Berliner Weisse • 4.3 % ABV • Orange County, California
Pay day has finally arrived and what better way to spend that hard-earned cash, than on a selection of new beers for the coming weeks?
One of the gems that I picked up comes from Bruery Terreux, known for producing some really good sour and wild beers. Mind, here in the UK, we do pay a hefty premium to enjoy them.
Thankfully, Brewdog managed to get their greasy paws on a range of them so I could take advantage of my Brewdog Equity discount.
Being no stranger to the quality of the sours that Bruery Terreux produce, I knew that I would be in safe hands and that the beer would be in the ball.
The bottle I picked up is part of their Frucht sour range and is all about the raspberries.
I’m expecting a tart flavour profile with a low abv that really showcases the fruit well. Offering the funkiness you would expect from this style of fermentation and unique notes from the oak foeders used.
This is a special moment, let’s dive in!
|Appearance||Frucht Raspberry is red in colour and a little cloudy.
The head bubbles up nicely showing a really pleasant pink hue. It holds itself for about 20 – 30 seconds then settles down to surface completely.
|Aroma||Raspberry fruit aroma all the way and it sings.
You get a blend of sharp sourness which moves to a smooth and jam sweetness.
Right at the back is an unusual, funky oak aroma that must come from the foudre that the beer ferments in.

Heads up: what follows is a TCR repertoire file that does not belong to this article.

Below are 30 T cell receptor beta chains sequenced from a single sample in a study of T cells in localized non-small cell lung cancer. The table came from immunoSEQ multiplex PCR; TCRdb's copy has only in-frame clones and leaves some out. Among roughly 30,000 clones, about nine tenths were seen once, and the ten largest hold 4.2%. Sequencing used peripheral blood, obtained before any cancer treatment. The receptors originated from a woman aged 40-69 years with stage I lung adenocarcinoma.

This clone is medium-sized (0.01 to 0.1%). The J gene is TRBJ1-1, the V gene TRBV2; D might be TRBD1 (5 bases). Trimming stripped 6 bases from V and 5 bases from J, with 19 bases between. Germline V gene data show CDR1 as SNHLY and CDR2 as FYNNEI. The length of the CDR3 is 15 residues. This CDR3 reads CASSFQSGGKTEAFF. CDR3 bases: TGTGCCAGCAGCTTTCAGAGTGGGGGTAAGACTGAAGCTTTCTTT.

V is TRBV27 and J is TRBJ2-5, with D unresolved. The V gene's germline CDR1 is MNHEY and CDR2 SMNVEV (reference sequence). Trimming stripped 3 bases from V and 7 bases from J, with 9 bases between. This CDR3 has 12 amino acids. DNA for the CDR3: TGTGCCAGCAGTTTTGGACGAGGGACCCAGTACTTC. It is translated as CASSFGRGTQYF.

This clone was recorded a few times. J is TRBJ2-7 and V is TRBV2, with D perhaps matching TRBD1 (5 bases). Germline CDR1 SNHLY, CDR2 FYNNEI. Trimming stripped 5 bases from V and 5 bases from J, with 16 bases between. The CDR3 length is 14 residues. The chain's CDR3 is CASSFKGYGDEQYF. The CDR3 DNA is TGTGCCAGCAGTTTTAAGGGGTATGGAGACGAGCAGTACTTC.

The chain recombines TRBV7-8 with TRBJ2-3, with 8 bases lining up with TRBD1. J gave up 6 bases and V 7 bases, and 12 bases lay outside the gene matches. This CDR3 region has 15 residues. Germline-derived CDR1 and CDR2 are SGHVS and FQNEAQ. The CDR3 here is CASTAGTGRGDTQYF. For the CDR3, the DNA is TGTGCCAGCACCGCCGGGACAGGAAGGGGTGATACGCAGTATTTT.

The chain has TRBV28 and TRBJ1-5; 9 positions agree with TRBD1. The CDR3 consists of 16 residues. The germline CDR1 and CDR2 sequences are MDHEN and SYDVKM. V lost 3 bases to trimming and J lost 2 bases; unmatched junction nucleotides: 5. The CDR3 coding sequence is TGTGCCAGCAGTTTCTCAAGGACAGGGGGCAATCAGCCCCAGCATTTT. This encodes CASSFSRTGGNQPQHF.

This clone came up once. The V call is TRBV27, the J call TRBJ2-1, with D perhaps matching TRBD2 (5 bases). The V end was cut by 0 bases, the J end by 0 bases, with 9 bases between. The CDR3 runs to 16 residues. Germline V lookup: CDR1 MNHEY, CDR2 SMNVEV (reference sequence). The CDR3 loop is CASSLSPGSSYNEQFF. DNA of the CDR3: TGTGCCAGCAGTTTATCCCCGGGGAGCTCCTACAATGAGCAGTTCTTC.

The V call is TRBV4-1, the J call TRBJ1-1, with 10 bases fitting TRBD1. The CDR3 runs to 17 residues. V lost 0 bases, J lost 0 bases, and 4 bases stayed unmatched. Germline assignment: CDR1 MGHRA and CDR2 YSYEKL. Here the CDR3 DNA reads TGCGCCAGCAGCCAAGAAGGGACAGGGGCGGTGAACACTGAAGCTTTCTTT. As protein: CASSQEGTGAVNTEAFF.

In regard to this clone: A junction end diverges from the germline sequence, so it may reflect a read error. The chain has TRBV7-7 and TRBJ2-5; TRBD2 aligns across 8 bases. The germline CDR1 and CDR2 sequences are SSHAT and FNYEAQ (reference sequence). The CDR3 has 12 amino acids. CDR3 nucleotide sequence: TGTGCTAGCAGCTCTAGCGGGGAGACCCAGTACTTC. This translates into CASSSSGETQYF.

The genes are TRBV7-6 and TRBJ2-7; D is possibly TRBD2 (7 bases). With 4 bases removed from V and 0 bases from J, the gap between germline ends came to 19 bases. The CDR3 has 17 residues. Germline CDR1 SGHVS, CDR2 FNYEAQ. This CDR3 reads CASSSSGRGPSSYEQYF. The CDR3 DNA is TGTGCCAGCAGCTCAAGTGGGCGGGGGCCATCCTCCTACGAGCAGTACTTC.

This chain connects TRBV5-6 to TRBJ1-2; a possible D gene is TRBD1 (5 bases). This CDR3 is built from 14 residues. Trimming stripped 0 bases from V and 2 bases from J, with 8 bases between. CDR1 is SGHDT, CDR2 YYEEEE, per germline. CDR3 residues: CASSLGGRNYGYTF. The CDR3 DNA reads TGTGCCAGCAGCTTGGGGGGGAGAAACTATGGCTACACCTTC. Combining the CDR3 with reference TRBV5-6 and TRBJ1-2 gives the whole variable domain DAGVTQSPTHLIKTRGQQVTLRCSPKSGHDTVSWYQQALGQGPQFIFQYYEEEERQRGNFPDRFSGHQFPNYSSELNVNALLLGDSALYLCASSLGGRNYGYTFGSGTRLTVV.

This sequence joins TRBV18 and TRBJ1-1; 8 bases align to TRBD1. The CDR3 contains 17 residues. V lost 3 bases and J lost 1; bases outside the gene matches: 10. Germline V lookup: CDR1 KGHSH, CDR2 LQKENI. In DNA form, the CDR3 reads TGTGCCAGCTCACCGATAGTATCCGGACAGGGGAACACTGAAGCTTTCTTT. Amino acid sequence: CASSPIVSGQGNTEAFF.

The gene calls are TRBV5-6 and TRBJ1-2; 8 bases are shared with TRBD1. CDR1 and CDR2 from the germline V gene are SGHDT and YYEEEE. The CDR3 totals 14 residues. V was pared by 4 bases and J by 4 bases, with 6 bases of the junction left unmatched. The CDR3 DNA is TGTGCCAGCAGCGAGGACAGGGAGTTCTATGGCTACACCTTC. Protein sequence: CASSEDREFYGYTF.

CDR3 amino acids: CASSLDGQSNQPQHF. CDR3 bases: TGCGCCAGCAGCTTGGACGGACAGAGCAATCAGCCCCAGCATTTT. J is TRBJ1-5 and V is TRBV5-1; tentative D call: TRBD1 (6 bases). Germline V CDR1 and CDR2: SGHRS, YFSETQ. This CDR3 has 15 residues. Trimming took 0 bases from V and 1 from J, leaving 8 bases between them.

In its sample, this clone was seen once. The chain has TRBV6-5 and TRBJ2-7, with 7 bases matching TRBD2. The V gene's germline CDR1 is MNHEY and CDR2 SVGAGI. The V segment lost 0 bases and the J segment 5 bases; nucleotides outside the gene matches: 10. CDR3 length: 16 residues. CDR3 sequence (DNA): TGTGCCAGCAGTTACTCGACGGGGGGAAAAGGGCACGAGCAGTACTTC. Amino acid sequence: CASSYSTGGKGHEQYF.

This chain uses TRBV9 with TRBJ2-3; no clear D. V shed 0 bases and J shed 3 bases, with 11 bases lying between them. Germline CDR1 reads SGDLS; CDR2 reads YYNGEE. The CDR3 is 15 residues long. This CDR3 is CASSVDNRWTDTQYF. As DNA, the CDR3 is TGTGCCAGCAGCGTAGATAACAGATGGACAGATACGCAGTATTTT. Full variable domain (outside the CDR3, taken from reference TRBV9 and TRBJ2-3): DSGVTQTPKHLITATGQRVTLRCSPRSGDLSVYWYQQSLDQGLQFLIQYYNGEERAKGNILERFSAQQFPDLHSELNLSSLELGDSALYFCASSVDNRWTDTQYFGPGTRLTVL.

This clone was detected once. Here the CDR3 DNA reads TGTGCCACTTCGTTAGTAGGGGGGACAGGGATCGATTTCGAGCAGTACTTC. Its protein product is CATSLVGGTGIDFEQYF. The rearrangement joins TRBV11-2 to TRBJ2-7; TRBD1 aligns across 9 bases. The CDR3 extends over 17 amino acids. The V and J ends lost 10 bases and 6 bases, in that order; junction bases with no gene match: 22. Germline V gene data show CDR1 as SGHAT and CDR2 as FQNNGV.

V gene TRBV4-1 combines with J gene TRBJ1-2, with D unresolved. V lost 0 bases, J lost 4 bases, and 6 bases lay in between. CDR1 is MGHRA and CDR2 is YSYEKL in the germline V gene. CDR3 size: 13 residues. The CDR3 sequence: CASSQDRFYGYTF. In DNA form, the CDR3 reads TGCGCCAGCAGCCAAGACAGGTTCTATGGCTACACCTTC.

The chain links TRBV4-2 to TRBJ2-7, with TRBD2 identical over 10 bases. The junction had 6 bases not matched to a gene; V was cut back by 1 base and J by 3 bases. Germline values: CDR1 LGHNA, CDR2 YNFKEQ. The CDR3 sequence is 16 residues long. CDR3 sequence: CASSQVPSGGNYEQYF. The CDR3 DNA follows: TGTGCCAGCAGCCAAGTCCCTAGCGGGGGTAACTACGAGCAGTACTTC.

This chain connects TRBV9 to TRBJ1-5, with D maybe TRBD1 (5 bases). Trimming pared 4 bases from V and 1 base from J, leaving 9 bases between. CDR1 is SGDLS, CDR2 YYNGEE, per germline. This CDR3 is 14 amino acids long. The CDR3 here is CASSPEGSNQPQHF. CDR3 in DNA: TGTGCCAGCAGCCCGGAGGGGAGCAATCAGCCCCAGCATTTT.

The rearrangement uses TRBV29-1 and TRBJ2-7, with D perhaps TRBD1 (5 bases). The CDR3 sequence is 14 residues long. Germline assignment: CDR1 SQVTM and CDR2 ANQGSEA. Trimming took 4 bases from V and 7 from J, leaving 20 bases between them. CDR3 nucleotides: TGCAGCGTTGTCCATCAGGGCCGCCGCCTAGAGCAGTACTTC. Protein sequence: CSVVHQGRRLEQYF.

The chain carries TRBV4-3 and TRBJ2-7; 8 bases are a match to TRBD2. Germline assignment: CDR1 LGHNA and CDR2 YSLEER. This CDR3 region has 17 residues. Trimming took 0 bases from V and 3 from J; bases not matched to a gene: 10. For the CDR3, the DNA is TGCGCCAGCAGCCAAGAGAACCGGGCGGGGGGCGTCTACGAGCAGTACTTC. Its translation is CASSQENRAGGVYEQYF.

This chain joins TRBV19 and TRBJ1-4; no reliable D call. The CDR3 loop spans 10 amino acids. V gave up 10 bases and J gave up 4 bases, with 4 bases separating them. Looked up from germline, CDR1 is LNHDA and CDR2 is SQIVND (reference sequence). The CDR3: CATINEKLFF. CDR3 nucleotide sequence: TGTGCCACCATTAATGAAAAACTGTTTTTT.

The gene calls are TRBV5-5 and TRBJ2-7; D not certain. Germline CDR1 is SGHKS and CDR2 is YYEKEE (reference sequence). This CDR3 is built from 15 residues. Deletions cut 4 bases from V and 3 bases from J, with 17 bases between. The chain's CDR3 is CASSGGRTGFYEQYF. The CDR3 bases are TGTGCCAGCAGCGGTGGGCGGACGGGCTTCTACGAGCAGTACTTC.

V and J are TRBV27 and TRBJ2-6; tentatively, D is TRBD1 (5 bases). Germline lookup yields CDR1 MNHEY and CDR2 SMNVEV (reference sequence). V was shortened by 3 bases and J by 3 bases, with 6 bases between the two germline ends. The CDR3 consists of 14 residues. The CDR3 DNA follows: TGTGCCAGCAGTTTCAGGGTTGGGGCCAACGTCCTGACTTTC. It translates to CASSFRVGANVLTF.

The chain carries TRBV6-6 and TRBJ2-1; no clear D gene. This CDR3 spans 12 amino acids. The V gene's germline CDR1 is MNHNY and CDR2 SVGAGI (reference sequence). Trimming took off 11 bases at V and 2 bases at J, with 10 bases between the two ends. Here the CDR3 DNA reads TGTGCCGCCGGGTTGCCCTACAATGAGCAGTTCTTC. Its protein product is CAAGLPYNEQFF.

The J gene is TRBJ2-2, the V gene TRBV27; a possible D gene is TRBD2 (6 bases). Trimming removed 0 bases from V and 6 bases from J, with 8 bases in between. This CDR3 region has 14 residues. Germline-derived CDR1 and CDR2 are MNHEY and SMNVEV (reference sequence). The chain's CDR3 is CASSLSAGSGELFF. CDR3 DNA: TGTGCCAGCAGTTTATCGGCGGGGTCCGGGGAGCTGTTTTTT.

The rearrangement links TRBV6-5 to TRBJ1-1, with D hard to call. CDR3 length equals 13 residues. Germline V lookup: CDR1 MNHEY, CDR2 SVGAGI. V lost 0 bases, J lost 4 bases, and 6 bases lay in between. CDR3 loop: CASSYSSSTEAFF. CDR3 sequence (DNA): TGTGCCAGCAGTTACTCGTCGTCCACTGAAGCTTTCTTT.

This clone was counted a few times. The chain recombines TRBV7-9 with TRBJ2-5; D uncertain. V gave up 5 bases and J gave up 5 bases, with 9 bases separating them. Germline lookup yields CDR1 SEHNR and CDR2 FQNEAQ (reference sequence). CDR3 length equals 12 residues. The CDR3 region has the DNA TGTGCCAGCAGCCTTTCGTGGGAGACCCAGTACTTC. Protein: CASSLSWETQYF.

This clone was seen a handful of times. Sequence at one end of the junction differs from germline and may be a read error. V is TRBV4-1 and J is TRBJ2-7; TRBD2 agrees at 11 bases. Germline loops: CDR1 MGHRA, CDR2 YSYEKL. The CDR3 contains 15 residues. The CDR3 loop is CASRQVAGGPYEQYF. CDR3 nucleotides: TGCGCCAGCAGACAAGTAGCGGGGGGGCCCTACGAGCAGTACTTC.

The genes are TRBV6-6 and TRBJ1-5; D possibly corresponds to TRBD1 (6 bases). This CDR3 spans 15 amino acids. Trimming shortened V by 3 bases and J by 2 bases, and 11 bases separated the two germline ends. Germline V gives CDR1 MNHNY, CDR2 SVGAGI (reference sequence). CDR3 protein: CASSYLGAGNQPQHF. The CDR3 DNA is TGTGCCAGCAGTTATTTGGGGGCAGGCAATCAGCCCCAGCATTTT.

The aroma is so vibrant.
|Flavour||The sourness is very sharp & citric, so much so that it zings the mouth and toungue.
Then the raspberry elements move in to offer some sweet fruit and jam like qualities that help to balance things out.
Once the sour notes eventually move on, you are left with a biscuit base at both flavour and retro-nazal level.
This really is one sexy sour beer!
|Mouthfeel||Subtle on the carbonation and so damned sharp.
The sour elements really get the toungue and the back of the throat buzzing, very citric and tart.
The zinging sensation lasts for ages after swallowing but still allows the other sweeter and lighter elements to have a chance to shine.
A touch of astringent lending to the sour level of the beer.
Such a light and refreshing berliner weisse.
|Overall||Christ on a bike, this is one powerful beer that dials the sour elements all the way up to eleven.
Even with this, the delicate raspberry flavours manage to fight their way through to offer plenty of fruit whilst you can still make out a biscuit base from the grain bill.
This is one hell of a beer and worth the big bucks!
If you have had an opportunity to try a bottle then visit @hop_pilot and let me know what you thought of Bruery Terreux and their Raspberry Berliner Weisse.